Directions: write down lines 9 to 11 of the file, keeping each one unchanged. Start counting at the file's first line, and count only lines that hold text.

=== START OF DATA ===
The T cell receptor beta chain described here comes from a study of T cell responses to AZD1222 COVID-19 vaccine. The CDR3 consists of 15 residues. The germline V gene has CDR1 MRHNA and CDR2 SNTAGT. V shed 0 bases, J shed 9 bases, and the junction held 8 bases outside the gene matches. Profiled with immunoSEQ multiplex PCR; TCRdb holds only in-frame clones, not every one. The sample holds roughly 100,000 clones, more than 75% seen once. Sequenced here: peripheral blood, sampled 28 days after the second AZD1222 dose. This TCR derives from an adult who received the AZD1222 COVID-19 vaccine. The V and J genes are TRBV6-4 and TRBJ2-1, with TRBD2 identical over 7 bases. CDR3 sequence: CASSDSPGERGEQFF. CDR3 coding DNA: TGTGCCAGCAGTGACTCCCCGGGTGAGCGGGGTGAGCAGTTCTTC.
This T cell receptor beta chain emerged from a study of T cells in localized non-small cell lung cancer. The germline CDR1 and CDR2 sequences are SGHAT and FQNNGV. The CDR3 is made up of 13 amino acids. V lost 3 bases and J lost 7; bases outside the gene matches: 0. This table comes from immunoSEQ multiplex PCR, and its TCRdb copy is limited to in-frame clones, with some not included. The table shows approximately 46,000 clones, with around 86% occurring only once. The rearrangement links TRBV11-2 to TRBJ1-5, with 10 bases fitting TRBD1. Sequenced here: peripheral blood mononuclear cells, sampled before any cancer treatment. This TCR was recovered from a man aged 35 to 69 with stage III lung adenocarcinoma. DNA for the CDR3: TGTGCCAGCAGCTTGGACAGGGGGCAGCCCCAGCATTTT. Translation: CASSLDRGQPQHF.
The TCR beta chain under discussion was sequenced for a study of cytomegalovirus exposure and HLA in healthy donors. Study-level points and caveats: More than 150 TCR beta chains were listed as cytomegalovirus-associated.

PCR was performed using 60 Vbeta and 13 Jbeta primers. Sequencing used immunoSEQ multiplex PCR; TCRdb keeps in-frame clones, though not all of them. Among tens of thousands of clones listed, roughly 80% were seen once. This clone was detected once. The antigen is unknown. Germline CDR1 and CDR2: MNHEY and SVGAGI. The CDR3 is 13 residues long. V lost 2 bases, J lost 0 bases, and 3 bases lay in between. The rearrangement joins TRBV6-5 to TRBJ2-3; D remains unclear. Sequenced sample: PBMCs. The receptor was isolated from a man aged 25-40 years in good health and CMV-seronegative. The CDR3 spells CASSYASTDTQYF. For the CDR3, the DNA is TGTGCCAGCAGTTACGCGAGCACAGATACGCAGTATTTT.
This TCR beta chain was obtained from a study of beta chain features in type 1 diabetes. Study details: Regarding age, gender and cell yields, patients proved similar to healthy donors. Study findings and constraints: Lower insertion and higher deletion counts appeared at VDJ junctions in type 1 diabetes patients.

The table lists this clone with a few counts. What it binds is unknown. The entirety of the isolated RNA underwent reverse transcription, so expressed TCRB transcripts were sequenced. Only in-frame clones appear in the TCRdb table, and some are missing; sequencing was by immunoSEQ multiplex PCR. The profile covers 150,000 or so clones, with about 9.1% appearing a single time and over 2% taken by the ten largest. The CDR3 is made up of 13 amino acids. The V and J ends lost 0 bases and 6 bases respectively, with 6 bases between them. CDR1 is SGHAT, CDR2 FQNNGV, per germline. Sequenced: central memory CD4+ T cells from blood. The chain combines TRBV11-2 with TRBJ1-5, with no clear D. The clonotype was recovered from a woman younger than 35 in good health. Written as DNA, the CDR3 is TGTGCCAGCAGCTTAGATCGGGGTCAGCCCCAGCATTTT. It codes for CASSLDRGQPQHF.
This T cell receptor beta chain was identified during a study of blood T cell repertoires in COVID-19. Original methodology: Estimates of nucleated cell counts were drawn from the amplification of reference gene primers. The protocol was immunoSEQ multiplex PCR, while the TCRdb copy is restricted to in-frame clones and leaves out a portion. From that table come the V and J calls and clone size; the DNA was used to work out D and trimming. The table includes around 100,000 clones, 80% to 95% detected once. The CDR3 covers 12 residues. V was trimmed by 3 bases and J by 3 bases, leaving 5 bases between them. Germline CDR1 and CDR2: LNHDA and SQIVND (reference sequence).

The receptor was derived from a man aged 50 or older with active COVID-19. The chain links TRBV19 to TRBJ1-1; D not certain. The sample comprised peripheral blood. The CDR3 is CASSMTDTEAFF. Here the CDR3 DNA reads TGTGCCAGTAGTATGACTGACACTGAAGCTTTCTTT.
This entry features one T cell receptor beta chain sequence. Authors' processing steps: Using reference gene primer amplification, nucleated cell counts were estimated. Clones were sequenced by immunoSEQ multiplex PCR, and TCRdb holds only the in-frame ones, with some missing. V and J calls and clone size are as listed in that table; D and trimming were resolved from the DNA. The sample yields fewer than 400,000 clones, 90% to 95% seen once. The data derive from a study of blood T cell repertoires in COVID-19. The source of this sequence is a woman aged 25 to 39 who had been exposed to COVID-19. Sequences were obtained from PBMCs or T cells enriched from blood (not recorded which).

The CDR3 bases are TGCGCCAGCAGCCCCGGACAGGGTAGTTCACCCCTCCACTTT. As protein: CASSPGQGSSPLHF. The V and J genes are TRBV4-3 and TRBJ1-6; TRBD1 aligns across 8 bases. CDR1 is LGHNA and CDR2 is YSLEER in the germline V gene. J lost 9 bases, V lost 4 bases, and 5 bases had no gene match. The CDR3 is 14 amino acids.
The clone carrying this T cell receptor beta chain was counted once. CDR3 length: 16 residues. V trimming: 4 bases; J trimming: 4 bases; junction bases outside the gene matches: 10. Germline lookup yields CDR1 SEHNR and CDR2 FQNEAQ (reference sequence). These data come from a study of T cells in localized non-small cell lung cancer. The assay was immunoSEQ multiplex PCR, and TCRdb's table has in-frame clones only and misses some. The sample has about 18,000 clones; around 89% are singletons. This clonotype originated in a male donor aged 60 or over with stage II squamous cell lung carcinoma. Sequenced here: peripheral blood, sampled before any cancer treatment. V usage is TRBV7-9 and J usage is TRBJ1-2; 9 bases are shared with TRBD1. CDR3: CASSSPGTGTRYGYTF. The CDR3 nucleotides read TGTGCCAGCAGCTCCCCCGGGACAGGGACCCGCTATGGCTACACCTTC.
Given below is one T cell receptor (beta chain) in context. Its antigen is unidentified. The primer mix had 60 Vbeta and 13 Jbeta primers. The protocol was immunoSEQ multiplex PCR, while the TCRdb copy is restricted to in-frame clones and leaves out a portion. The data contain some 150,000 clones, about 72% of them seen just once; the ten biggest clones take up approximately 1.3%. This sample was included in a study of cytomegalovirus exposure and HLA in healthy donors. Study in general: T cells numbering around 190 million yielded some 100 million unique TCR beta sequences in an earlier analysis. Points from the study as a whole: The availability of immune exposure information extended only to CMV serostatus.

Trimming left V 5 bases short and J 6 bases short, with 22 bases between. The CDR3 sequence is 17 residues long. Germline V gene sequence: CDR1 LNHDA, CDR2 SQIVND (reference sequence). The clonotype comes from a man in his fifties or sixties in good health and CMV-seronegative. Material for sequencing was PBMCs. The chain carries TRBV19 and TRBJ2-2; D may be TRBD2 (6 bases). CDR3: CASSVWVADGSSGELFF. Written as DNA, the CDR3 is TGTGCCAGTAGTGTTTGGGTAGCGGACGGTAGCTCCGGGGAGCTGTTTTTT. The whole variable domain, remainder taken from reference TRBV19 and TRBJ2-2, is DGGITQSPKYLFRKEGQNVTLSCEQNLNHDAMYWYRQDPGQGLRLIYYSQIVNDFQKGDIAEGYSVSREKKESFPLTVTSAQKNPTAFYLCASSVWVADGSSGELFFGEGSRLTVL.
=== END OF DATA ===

This entry features one T cell receptor beta chain sequence. Authors' processing steps: Using reference gene primer amplification, nucleated cell counts were estimated. Clones were sequenced by immunoSEQ multiplex PCR, and TCRdb holds only the in-frame ones, with some missing. V and J calls and clone size are as listed in that table; D and trimming were resolved from the DNA. The sample yields fewer than 400,000 clones, 90% to 95% seen once. The data derive from a study of blood T cell repertoires in COVID-19. The source of this sequence is a woman aged 25 to 39 who had been exposed to COVID-19. Sequences were obtained from PBMCs or T cells enriched from blood (not recorded which).

The CDR3 bases are TGCGCCAGCAGCCCCGGACAGGGTAGTTCACCCCTCCACTTT. As protein: CASSPGQGSSPLHF. The V and J genes are TRBV4-3 and TRBJ1-6; TRBD1 aligns across 8 bases. CDR1 is LGHNA and CDR2 is YSLEER in the germline V gene. J lost 9 bases, V lost 4 bases, and 5 bases had no gene match. The CDR3 is 14 amino acids.
The clone carrying this T cell receptor beta chain was counted once. CDR3 length: 16 residues. V trimming: 4 bases; J trimming: 4 bases; junction bases outside the gene matches: 10. Germline lookup yields CDR1 SEHNR and CDR2 FQNEAQ (reference sequence). These data come from a study of T cells in localized non-small cell lung cancer. The assay was immunoSEQ multiplex PCR, and TCRdb's table has in-frame clones only and misses some. The sample has about 18,000 clones; around 89% are singletons. This clonotype originated in a male donor aged 60 or over with stage II squamous cell lung carcinoma. Sequenced here: peripheral blood, sampled before any cancer treatment. V usage is TRBV7-9 and J usage is TRBJ1-2; 9 bases are shared with TRBD1. CDR3: CASSSPGTGTRYGYTF. The CDR3 nucleotides read TGTGCCAGCAGCTCCCCCGGGACAGGGACCCGCTATGGCTACACCTTC.